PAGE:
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Ingredient:

Eicosapentaenoic acid (EPA)

Eicosapentaenoic acid (EPA) is a long-chain polyunsaturated omega-3 (n-3) fatty acid considered to be nutritionally essential to maintain optimal health. There are a number of known health benefits associated with omega-3 fatty acid intake, with most current research focusing on the n-3 fatty acids EPA and DHA (docosahexaenoic acid). In the body, EPA is an important component of cell membranes where it can be used to generate signaling molecules called eicosanoids or can be converted into DHA. However, the human body cannot synthesize omega-3 fatty acids on its own, so these nutrients must be provided by the diet. By consuming the n-3 fatty acid alpha-linolenic acid (ALA) from sources such as flax seed, the body can convert ALA into EPA, but the low rate of conversion supports direct dietary intake of EPA from foods and dietary supplements 1. The major food sources of EPA, as well as DHA, are algae and cold-water oily fish, such as salmon, herring, mackerel, anchovies and sardines 2. Dietery supplements containing significant amounts of EPA and DHA are typically fish oils derived from these fish. The U.S. Food and Drug Administration (FDA) has determined that the use of EPA and DHA omega-3 fatty acids as dietary supplements is safe, provided that the daily intakes of EPA and DHA do not exceed 2 grams per day from dietary supplement sources such as fish oil 3. A major safety concern is the possible presence of heavy metals and toxins, which can be found in relatively high levels in fresh fish and unpurified fish oils. When considering omega-3 EPA and DHA dietary supplements, it is important to look for fish oils that have been purified to reduce the levels of these contaminants.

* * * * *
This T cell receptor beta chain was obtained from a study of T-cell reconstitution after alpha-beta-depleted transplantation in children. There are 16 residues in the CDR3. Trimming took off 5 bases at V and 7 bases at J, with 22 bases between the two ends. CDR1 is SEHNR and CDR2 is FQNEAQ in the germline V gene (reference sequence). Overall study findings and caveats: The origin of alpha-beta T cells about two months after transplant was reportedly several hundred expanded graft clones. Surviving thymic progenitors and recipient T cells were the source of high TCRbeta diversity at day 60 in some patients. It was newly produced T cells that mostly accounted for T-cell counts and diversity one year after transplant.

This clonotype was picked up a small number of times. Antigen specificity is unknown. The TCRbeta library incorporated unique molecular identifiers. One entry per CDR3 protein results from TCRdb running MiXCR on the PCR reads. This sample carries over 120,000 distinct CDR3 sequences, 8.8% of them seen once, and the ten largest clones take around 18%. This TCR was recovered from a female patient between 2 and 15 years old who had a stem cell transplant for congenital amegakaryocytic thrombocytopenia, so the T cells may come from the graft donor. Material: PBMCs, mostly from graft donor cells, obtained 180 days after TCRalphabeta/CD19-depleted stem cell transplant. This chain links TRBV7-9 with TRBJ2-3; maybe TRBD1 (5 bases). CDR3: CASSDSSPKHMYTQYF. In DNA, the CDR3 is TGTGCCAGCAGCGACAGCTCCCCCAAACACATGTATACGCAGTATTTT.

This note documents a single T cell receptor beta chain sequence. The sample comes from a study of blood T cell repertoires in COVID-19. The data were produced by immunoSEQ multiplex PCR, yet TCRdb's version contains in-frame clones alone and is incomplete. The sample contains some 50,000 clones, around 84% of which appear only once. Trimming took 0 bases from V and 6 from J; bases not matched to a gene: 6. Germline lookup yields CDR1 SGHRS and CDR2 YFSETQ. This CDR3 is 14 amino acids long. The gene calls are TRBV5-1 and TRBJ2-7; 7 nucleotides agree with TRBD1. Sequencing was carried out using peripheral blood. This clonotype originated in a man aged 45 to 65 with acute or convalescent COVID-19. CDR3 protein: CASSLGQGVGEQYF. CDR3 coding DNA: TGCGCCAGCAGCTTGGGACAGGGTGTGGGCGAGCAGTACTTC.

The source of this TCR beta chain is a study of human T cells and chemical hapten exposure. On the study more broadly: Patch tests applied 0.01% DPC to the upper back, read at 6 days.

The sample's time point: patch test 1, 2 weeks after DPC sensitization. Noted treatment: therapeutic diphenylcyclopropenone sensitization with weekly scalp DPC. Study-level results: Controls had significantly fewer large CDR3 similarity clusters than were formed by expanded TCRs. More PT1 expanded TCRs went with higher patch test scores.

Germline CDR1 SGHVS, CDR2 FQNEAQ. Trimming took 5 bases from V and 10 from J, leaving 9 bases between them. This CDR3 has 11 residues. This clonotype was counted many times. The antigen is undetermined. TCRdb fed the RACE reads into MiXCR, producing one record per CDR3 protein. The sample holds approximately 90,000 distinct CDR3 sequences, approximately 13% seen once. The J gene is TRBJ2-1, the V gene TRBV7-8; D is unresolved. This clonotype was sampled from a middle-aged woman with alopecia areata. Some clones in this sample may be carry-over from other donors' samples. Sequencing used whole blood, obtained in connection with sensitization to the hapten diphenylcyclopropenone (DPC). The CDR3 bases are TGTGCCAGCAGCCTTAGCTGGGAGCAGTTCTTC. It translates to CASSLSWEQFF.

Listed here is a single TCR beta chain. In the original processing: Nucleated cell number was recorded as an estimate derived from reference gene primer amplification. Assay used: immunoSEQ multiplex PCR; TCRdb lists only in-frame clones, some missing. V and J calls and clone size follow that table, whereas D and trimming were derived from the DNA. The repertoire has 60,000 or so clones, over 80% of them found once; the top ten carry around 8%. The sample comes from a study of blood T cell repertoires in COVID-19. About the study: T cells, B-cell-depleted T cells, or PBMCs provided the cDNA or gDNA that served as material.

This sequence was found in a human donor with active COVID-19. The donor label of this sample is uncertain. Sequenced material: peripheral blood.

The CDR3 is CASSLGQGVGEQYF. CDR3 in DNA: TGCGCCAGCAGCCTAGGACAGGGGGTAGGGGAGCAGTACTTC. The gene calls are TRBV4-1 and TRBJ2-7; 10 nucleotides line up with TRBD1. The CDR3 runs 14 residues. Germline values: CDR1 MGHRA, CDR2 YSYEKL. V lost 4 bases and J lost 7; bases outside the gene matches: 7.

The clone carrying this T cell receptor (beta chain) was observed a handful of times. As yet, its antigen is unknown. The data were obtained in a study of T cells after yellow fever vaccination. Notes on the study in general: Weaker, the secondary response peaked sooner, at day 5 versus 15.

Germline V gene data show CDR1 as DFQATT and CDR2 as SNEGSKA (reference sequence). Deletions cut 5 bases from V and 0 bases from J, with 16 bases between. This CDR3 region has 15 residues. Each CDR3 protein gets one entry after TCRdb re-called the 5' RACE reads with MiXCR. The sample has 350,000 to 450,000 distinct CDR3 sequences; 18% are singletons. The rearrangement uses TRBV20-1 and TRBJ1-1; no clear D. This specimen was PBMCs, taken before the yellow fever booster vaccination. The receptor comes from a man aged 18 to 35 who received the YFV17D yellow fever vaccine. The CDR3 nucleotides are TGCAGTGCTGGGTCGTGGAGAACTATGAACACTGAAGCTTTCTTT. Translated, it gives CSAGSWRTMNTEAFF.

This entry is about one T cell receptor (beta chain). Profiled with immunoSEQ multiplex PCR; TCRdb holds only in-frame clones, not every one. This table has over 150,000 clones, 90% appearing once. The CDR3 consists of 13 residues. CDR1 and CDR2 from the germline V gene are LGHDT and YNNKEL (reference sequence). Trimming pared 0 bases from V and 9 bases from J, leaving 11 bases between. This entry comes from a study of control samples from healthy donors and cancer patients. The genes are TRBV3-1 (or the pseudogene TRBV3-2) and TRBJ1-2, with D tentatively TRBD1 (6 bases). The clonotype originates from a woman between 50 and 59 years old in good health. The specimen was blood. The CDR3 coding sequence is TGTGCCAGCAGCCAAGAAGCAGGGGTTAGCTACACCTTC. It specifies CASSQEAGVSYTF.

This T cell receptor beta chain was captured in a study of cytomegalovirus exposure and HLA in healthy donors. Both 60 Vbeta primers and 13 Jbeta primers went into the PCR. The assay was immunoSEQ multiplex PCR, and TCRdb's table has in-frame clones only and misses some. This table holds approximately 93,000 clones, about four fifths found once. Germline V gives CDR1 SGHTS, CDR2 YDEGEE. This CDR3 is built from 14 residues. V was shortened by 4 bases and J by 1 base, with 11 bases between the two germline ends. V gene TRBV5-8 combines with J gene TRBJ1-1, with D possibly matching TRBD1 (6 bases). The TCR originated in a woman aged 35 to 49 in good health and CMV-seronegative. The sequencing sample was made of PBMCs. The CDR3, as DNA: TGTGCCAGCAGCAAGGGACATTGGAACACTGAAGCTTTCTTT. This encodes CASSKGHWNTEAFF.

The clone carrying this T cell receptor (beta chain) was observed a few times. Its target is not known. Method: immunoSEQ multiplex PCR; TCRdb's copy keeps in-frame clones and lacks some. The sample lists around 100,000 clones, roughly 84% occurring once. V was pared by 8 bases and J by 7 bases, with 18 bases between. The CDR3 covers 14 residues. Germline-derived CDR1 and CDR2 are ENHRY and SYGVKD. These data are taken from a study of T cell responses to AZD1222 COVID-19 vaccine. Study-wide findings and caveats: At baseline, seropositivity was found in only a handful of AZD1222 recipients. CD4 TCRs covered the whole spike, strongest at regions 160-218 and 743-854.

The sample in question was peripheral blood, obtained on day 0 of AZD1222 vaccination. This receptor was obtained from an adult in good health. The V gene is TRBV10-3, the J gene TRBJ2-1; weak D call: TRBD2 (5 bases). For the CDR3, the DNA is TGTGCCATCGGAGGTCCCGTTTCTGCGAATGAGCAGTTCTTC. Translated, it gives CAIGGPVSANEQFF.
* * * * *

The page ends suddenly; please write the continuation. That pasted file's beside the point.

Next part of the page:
This ingredient can be found in the following products in United States:

References

  1. Institute of Medicine. Dietary Reference Intakes for Energy, Carbohydrate, Fiber, Fat, Fatty Acids, Cholesterol, Protein and Amino Acids. Washington, DC: National Academies Press, 2005.
  2. Ensminger AH, Ensminger ME, Konlande JE, Robson JRK. The Concise Encyclopedia of Foods and Nutrition. Boca Raton, Florida: CRC Press, 1995.
  3. U.S.Food and Drug Administration. FDA Announces Qualified Health Claims for Omega-3 Fatty Acids. http://www.fda.gov/NewsEvents/Newsroom/PressAnnouncements/2004/ucm108351.htm. 9-8-2004. 8-18-2009.